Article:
In March 2020, with the onset of the coronavirus pandemic, everyone was facing new challenges. Employers in particular had to find a satisfactory way in which to navigate the situation, as personnel with school-age children, high risk health problems, or fear of the virus headed for home.

Over a year later, as the American workforce is returning to a more normal structure, habits of remote working are being solidified in many quarters. We now have more data on the productivity changes that arise from remote work, and we’re able to see where and in which professions it is more successful. Some factors that affect the ability of someone to work from home include communication skills, emotional intelligence, and lifestyle, as well as the company’s culture, structure, and systems.

That old adage “Out of sight, out of mind” really is true in the workplace. Without having technology and systems of communication in place, the only way a person will learn of something is if they are told in person. How and by whom an update is conveyed will determine how it is interpreted at the other end.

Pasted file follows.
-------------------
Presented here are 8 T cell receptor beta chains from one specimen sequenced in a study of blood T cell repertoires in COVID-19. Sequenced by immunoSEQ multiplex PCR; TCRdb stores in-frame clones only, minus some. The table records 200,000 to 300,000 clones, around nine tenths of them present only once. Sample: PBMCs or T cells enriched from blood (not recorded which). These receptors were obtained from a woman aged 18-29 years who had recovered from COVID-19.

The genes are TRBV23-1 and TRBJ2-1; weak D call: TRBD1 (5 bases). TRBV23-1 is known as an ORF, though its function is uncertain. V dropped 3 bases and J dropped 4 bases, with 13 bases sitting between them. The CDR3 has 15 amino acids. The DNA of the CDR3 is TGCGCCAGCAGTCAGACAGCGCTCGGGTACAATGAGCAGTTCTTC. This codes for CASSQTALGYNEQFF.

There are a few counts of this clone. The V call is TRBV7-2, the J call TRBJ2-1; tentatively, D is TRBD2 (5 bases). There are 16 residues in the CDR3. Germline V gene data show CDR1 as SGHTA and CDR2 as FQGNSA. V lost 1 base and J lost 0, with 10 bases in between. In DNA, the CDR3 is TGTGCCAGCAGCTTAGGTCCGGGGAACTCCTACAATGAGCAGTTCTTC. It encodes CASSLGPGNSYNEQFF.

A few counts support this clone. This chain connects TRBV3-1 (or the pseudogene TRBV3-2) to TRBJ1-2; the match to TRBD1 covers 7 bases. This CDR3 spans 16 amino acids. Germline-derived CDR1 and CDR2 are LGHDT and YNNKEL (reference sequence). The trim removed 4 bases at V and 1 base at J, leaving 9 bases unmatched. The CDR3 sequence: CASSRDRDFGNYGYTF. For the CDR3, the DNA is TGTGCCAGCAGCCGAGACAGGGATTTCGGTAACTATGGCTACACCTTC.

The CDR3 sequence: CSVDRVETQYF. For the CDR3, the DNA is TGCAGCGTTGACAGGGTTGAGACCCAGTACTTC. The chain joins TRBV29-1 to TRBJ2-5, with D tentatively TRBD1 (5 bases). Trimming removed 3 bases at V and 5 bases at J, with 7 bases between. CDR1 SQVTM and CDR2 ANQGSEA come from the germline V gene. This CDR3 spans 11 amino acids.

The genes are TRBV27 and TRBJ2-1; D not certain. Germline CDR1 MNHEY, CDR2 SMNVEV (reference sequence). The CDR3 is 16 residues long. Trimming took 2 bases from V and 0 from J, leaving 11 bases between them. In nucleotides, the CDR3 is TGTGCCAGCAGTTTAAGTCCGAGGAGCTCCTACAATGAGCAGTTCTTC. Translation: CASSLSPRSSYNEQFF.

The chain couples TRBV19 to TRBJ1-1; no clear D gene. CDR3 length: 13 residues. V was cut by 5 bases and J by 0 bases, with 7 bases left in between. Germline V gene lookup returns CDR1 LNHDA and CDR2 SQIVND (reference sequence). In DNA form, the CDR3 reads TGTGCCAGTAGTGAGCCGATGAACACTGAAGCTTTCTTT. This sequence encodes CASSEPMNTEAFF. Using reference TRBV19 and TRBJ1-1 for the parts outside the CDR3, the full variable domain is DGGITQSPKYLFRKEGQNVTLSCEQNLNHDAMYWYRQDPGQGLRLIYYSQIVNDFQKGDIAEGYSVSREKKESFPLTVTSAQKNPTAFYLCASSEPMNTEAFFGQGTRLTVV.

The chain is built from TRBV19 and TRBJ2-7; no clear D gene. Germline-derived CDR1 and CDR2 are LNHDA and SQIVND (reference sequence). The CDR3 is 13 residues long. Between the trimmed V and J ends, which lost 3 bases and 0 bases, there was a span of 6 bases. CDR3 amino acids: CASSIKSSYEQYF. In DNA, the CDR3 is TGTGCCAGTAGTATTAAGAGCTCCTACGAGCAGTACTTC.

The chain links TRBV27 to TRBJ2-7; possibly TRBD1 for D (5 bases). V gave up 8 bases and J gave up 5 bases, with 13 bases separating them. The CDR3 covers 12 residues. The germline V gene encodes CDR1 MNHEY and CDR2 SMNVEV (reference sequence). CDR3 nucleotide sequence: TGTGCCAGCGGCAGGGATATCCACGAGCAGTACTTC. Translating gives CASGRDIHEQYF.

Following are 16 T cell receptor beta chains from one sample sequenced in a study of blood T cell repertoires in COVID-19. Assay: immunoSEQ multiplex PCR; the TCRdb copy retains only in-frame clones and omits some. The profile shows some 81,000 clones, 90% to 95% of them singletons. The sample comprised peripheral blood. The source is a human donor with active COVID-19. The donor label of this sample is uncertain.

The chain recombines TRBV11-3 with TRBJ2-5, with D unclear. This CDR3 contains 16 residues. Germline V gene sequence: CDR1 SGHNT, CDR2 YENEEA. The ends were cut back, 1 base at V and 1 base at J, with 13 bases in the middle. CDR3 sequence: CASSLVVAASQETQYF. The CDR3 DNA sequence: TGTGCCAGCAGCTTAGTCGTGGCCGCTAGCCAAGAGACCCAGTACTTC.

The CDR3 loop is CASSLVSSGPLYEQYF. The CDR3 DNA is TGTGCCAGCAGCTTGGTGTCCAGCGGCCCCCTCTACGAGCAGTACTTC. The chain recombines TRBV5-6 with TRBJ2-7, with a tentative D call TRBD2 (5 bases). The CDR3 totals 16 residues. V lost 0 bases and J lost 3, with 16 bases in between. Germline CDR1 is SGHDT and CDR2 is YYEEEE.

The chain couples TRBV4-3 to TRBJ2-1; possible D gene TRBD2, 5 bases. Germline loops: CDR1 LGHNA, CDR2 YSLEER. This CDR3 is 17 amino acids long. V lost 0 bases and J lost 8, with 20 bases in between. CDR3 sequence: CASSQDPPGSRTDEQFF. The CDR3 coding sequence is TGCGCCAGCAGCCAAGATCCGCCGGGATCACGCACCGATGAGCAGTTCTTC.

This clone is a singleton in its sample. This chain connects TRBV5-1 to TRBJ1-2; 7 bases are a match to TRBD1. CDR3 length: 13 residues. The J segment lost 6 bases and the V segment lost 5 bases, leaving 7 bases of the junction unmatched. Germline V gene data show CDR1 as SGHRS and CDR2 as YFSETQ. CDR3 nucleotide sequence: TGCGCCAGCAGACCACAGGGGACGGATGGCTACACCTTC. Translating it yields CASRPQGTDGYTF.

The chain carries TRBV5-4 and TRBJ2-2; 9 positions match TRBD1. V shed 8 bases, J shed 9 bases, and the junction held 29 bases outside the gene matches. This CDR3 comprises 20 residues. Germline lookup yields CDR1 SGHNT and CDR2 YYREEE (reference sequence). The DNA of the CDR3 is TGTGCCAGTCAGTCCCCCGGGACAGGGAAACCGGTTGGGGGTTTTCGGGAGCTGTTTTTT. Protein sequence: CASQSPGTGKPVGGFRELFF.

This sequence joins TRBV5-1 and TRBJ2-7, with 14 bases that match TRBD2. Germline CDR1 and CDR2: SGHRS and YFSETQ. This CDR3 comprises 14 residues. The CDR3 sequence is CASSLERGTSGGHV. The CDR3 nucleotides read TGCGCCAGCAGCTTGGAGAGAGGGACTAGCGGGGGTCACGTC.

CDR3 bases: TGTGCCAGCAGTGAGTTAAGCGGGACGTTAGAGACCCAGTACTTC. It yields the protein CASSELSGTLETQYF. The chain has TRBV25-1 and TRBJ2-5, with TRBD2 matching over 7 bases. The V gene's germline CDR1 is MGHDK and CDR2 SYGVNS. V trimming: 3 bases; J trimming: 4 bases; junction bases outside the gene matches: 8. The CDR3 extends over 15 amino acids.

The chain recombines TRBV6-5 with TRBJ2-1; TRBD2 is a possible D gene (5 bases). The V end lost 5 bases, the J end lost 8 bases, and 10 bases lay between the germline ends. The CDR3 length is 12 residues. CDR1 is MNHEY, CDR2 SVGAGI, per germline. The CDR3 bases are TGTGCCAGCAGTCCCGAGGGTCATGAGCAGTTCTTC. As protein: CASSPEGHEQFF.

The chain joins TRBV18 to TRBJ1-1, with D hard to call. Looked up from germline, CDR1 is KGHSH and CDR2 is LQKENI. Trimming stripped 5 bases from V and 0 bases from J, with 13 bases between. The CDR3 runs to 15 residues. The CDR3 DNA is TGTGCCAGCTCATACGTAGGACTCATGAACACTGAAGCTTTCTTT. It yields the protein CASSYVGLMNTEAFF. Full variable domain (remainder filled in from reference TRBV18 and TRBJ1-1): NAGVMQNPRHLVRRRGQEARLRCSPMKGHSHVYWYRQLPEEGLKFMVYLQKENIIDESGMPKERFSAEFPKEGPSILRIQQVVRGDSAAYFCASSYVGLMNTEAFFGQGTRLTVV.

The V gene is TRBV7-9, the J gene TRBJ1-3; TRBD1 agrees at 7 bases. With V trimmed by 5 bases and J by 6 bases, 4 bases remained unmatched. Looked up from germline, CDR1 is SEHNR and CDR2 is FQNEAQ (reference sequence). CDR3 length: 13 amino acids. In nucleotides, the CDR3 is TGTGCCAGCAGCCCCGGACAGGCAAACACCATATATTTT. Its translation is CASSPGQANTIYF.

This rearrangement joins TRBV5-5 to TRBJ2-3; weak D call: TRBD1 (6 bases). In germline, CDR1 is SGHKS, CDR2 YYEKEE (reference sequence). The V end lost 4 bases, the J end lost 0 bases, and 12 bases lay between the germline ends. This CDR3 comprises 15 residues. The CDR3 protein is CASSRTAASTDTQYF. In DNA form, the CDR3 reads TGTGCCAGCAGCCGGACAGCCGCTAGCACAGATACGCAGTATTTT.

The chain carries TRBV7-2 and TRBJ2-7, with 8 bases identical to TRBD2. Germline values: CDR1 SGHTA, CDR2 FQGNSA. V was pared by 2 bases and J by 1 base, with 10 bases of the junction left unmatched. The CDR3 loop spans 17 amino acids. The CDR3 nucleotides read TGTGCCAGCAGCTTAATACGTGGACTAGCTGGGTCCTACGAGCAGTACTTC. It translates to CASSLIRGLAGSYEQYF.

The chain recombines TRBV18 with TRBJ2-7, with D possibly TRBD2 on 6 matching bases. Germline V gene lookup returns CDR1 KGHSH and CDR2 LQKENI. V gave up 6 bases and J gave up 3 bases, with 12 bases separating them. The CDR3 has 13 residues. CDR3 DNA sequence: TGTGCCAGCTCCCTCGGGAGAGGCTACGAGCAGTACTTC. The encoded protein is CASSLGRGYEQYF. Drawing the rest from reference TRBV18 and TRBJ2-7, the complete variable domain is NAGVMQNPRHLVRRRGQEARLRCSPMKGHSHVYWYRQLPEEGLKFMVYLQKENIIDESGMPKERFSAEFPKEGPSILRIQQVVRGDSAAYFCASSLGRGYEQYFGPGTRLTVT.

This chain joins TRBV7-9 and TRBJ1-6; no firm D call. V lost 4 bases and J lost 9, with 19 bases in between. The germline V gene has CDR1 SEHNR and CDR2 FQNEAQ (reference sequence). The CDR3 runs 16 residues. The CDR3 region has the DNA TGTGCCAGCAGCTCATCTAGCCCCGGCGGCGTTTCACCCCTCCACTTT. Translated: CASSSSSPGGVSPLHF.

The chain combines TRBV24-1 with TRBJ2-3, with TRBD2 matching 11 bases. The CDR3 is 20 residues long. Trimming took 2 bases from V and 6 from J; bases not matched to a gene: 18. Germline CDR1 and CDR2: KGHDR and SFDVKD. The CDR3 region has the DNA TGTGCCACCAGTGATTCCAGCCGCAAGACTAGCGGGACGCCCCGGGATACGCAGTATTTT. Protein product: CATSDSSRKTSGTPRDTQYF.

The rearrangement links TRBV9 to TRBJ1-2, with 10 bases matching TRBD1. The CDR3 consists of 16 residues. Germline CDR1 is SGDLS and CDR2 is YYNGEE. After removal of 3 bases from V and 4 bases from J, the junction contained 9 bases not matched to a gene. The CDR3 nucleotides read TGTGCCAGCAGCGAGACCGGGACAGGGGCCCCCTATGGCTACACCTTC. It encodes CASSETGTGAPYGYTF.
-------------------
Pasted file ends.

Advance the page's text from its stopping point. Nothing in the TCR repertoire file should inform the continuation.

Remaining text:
If you are leaving a job that allows remote work options, don’t assume your new job will allow the same flexibility, especially if that option is not mentioned during interview. And if they don’t mention it and you ask it could harm your job prospects. If companies do allow remote work options, they typically will require a certain period of time at the office for onboarding first, and they may require you to attend periodic in-office meetings.

We published an article in January 2019 before Covid where we discussed working from home in detail. Despite the increase in numbers of those who went remote in the construction industry with COVID, the majority missed interacting with others in person. Although teleconferences somewhat bridge the gap when a face-to-face meeting is not possible, it is no substitute for human interaction.

The more you are cognizant of what is needed to best accomplish your job and employer’s expectations you are more likely to be offered and succeed at working remote if a remote option is proposed. There are pros and cons with either, although the con of out of sight might make it easier for someone to part ways.

To your presence in the office or not,

Suzanne Breistol

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